- In males, a decreased IQ; in females, variable IQ.
- Social anxiety when placed in situations in which they are forced to interact with others.
- Spoken language often characterized by stuttering and omitted sounds in a sentence.
At this time there is no consensus amongst physicians as to when exactly a child should be diagnosed with PDD-NOS, autism or Aspergers syndrome. Therefore, it is possible for the same child to receive different diagnoses from different doctors, even as he exhibits exactly the same symptoms.
Regardless of the diagnosis, research has shown that children with Pervasive Developmental Disorders have significantly better results when treated from an early age. In fact, studies conducted showed that children who began treatment at the age of two had fewer than half of the symptoms as compared to children who began treatment after the age of eight.
Treatments for PDD-NOS vary depending on the range and severity of the symptoms. However, some typical and effective treatments include:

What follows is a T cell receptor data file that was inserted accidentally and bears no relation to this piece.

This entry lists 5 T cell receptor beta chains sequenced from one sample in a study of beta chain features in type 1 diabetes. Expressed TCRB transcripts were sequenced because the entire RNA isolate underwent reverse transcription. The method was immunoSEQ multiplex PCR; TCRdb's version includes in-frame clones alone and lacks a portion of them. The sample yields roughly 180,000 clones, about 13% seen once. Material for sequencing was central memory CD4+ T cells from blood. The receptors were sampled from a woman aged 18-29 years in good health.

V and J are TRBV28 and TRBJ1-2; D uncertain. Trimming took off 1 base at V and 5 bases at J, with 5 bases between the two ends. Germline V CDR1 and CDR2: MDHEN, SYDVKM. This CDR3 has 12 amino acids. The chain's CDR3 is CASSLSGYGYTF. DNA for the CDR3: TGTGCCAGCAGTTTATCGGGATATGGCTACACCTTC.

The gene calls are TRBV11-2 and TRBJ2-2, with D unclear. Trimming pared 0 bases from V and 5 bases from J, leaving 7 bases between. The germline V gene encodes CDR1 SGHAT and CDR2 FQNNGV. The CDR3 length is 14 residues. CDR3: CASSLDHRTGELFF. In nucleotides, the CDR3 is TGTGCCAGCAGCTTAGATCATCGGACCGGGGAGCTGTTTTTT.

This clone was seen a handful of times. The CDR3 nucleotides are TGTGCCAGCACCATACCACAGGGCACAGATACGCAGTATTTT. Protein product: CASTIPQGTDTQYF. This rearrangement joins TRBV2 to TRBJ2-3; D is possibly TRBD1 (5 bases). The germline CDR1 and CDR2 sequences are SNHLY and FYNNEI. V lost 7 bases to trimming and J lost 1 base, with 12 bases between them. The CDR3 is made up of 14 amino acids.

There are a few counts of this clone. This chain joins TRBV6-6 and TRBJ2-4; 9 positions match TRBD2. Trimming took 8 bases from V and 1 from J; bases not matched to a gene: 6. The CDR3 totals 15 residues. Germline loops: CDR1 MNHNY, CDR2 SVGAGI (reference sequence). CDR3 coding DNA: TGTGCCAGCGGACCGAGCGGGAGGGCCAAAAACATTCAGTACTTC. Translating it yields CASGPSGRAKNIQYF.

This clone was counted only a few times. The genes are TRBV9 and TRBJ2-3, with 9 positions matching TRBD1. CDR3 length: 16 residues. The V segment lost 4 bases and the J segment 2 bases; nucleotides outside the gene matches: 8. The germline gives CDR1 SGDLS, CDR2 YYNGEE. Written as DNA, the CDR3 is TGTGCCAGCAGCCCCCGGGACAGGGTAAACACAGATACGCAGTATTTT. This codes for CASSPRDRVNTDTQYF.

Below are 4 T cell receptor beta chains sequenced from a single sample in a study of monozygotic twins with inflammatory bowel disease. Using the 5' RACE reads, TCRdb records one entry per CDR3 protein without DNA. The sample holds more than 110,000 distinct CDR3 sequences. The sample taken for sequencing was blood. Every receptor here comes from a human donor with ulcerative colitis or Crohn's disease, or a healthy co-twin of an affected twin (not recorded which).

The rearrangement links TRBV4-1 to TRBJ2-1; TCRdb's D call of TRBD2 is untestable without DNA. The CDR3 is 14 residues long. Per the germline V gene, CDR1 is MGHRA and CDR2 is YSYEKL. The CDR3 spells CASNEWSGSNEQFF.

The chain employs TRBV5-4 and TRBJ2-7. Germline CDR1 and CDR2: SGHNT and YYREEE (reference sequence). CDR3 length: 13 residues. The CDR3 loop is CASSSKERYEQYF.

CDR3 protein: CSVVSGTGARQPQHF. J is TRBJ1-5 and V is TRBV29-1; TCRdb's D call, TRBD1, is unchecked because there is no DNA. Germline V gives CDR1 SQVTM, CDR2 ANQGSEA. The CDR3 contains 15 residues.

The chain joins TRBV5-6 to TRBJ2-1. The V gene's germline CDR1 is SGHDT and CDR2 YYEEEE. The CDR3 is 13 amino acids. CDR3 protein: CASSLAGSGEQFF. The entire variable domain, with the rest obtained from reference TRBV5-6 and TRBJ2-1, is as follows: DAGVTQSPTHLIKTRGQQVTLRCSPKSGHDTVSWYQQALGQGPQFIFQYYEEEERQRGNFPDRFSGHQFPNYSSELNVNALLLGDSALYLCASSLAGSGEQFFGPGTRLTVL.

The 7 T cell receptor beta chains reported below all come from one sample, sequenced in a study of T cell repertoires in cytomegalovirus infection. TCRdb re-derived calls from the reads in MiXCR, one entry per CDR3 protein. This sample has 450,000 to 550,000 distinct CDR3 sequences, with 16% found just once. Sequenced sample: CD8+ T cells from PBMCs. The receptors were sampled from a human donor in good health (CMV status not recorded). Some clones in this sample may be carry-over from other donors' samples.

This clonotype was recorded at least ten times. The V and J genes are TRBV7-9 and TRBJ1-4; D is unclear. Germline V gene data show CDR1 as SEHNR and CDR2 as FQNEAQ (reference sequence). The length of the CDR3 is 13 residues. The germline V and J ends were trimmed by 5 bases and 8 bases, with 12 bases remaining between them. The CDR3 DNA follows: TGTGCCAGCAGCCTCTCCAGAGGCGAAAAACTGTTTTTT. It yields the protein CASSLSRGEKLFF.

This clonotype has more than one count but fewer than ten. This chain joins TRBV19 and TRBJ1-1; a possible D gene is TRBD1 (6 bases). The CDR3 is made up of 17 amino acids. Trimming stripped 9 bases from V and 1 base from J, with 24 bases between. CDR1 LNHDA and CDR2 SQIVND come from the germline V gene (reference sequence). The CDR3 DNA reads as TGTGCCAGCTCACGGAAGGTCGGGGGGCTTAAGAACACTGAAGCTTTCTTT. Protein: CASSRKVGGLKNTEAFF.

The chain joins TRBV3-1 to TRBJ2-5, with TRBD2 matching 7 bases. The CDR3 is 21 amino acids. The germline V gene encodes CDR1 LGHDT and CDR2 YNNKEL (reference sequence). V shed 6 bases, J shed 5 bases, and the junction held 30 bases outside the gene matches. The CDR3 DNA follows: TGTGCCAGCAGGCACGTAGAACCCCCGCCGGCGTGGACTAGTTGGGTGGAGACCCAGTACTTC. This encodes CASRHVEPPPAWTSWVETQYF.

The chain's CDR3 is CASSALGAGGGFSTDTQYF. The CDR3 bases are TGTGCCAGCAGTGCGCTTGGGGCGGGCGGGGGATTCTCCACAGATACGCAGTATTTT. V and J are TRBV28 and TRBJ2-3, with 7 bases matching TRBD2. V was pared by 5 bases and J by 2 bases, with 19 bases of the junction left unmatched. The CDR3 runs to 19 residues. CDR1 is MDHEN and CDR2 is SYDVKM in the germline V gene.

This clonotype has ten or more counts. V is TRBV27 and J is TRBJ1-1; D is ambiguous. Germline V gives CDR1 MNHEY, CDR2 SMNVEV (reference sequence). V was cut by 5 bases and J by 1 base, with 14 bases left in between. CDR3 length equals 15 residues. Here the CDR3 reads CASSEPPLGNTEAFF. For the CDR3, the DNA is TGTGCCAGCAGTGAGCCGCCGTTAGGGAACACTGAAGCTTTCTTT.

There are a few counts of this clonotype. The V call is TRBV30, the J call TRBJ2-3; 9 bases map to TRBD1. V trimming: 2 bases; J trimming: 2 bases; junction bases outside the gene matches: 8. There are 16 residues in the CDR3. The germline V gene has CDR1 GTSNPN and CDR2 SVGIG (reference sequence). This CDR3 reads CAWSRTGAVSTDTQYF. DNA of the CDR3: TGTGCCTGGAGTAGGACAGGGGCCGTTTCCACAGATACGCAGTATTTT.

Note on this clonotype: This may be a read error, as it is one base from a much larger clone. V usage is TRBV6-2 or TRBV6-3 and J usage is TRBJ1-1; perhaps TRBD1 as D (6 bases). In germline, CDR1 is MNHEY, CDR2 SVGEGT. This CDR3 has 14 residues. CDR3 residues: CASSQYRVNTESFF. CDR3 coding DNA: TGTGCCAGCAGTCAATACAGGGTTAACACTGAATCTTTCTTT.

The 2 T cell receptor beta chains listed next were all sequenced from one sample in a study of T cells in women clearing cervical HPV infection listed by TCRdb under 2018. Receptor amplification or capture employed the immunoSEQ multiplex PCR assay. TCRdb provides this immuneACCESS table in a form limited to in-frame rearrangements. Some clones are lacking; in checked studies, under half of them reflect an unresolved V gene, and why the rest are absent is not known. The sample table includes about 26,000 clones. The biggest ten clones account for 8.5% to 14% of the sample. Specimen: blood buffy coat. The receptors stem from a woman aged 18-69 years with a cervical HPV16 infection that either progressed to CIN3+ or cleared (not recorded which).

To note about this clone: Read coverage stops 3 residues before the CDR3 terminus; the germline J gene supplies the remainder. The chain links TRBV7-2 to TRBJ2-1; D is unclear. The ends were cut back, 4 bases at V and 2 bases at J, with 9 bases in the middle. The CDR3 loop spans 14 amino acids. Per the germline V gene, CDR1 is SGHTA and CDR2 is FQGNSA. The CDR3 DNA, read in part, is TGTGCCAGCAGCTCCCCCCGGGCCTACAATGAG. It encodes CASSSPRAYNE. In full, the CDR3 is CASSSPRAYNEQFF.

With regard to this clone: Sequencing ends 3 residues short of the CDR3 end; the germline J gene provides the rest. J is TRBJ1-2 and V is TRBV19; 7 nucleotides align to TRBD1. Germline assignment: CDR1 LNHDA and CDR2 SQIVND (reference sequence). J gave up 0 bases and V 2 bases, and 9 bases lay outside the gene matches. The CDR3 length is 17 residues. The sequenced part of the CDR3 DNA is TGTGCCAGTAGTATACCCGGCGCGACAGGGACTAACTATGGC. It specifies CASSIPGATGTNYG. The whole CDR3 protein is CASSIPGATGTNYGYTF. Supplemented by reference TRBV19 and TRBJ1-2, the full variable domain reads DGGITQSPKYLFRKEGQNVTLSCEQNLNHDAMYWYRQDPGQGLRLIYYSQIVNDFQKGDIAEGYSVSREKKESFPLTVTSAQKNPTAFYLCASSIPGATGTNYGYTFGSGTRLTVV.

- Play therapy: Through play (a child’s natural mode of expression), children learn to cope with emotional issues. In this way, children can manipulate the world on a smaller scale, something that cannot be done on everyday basis.
- Sensory integration therapy: Through a gradual introduction of averse stimuli, children become used to situations that might have otherwise made them uncomfortable. (For example, some children with PDD might not tolerate the noise scissors make during a haircut. A trained specialist would slowly integrate the scissors noise near the child’s head in order to make haircuts more bearable).
- Social skills training: Coaching in non-verbal communication and everyday interactions can help children gain the essential skills to make friends and pay attention to teacher that do not come naturally because of PDD. This can greatly improve the child’s social experience for the rest of his life.